One of the first things that people observe when they visit someone in the hospital is the incredible amount of noise. Doors, hallway carts, people, voices, gurneys, and monitor alarms — noise that goes on all day long and around the clock. If your aging parent is hospitalized, it is critical to pay attention to the noise and consider ways to lessen its effect.
The alarm sounds are the worst because they play, over and over, right at an individual’s bedside, and the hospitalized person cannot turn them off. Visitors are able to get away from the sounds by going home, but not patients who often have difficulty sleeping. Moreover, these sounds and alarms, combined with other hospital noises can contribute to the onset of hospital induced delirium in older adults.
Check out To Reduce Hospital Noise, Researchers Create Alarms that Whistle and Sing, a New York Times article that explains how these jarring monitor sounds came to be and how people are trying to solve the problem. Emily S. Rueb, the author explains that today the combined sounds in most hospitals exceed levels set by the World Health Organization, and she also points out that there are a huge number of false alarms, which sometimes cause staff members to take their time when responding. Interestingly, the author writes, these sounds were not tested before they were implemented.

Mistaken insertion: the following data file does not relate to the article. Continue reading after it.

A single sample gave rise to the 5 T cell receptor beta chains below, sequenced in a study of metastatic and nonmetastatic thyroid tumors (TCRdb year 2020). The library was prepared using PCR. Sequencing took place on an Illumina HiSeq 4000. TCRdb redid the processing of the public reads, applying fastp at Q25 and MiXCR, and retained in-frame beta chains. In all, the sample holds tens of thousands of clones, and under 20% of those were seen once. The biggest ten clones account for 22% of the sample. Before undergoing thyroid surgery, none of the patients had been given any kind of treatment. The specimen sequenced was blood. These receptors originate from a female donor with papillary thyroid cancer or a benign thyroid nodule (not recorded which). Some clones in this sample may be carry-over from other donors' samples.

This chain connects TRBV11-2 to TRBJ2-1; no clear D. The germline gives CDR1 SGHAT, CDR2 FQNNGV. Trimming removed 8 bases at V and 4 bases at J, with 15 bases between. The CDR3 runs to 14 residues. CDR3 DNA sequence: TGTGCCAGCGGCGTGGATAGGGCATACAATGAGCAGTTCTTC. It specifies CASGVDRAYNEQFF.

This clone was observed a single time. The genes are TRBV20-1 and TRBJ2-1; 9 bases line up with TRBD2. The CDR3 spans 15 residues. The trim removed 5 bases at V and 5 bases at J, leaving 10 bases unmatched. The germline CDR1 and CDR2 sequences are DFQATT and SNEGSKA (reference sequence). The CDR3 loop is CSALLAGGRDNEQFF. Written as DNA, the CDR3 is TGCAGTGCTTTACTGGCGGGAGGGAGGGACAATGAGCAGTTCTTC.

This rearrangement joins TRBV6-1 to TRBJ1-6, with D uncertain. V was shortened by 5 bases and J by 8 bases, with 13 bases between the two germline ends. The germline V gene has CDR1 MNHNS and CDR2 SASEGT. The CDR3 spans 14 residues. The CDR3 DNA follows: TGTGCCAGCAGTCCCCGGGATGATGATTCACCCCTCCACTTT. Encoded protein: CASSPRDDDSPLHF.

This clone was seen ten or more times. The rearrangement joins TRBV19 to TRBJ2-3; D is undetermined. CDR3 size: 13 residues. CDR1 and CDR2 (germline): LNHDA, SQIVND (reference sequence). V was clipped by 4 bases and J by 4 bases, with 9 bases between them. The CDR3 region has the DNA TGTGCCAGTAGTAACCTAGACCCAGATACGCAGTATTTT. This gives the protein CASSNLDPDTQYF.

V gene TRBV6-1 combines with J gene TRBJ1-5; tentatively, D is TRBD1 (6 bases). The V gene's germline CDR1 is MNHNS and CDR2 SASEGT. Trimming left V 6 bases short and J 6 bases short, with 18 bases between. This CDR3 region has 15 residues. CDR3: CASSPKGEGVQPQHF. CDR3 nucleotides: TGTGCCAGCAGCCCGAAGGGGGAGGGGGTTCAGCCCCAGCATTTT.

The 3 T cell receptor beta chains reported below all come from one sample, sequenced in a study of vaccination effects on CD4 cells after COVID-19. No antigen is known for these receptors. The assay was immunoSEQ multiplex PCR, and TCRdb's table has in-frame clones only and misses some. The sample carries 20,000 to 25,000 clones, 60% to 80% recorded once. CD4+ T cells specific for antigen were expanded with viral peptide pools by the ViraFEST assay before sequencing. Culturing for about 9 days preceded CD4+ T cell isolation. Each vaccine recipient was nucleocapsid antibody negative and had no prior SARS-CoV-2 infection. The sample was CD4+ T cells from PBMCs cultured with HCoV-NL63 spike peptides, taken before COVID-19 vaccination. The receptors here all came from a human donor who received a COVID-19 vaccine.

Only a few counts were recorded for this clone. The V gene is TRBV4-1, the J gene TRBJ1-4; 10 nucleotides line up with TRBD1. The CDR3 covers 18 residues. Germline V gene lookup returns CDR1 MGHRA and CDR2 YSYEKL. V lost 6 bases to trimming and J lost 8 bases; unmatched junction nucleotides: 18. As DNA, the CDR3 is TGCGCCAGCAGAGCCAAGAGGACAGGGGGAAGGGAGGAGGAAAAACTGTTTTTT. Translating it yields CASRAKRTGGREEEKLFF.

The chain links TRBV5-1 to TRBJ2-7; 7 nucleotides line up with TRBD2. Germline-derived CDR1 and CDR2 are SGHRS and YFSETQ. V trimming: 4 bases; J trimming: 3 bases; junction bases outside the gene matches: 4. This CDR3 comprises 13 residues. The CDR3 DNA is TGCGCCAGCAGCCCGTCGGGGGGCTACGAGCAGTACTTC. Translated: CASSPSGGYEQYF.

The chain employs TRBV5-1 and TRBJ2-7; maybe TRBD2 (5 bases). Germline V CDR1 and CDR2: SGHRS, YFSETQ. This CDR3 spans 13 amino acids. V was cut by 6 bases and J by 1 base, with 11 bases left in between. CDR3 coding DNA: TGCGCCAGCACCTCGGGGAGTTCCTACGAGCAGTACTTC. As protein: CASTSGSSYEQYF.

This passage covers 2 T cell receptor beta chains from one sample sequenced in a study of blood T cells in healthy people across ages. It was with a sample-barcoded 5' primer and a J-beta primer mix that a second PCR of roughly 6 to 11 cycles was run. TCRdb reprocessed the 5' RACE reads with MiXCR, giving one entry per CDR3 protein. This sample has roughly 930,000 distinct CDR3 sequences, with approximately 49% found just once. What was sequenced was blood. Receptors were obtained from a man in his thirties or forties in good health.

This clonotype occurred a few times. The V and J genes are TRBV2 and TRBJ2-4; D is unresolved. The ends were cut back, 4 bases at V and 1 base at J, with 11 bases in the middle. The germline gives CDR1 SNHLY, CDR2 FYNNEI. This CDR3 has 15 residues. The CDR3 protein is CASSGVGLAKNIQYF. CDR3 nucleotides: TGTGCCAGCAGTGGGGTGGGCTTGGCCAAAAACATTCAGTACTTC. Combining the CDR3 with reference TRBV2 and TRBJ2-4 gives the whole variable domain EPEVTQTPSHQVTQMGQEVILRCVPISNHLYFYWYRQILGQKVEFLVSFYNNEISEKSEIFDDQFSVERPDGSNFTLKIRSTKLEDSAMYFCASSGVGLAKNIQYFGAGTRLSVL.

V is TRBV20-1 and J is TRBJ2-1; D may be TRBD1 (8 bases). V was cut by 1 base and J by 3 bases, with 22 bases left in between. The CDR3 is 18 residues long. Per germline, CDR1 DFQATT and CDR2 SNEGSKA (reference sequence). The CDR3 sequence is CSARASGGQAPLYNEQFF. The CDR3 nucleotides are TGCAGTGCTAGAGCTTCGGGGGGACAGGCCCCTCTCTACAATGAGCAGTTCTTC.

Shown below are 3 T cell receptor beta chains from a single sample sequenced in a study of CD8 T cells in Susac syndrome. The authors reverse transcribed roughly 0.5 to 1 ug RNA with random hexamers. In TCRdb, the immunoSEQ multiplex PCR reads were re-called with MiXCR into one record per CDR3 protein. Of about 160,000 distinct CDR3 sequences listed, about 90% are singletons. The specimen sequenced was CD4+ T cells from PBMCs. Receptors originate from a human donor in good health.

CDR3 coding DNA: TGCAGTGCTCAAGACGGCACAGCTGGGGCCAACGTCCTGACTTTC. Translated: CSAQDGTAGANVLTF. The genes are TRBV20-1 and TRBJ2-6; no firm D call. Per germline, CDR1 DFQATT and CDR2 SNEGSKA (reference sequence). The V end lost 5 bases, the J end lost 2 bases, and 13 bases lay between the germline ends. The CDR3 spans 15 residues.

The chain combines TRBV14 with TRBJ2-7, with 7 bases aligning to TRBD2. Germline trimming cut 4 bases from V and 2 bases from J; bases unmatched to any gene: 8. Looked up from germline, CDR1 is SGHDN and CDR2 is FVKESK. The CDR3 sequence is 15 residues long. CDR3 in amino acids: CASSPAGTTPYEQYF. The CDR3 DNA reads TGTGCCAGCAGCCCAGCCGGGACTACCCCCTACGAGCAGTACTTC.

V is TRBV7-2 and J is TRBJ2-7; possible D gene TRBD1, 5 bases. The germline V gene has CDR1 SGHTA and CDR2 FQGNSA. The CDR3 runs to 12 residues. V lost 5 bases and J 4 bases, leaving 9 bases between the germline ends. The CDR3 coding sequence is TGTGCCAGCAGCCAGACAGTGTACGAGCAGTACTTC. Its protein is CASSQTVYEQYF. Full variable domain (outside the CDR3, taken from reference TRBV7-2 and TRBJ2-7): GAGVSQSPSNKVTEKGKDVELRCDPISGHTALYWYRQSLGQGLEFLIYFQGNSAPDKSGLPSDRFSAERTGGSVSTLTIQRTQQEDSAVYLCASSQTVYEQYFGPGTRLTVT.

A small group of professionals, including physicians, musicians, device engineers, and alarm manufacturers, is working to improve the hospital alarm landscape by creating more harmonious tones (“… they don’t need to be so startling…”) and setting new standards. They are even thinking about the sounds that a patient should (or shouldn’t) hear at the end of life.
The electronic version of the article has many of the sounds embedded so a reader can listen to existing alarms as well as some of the proposed new ones.
Other AsOurParentsAge posts about hospitals and aging parents: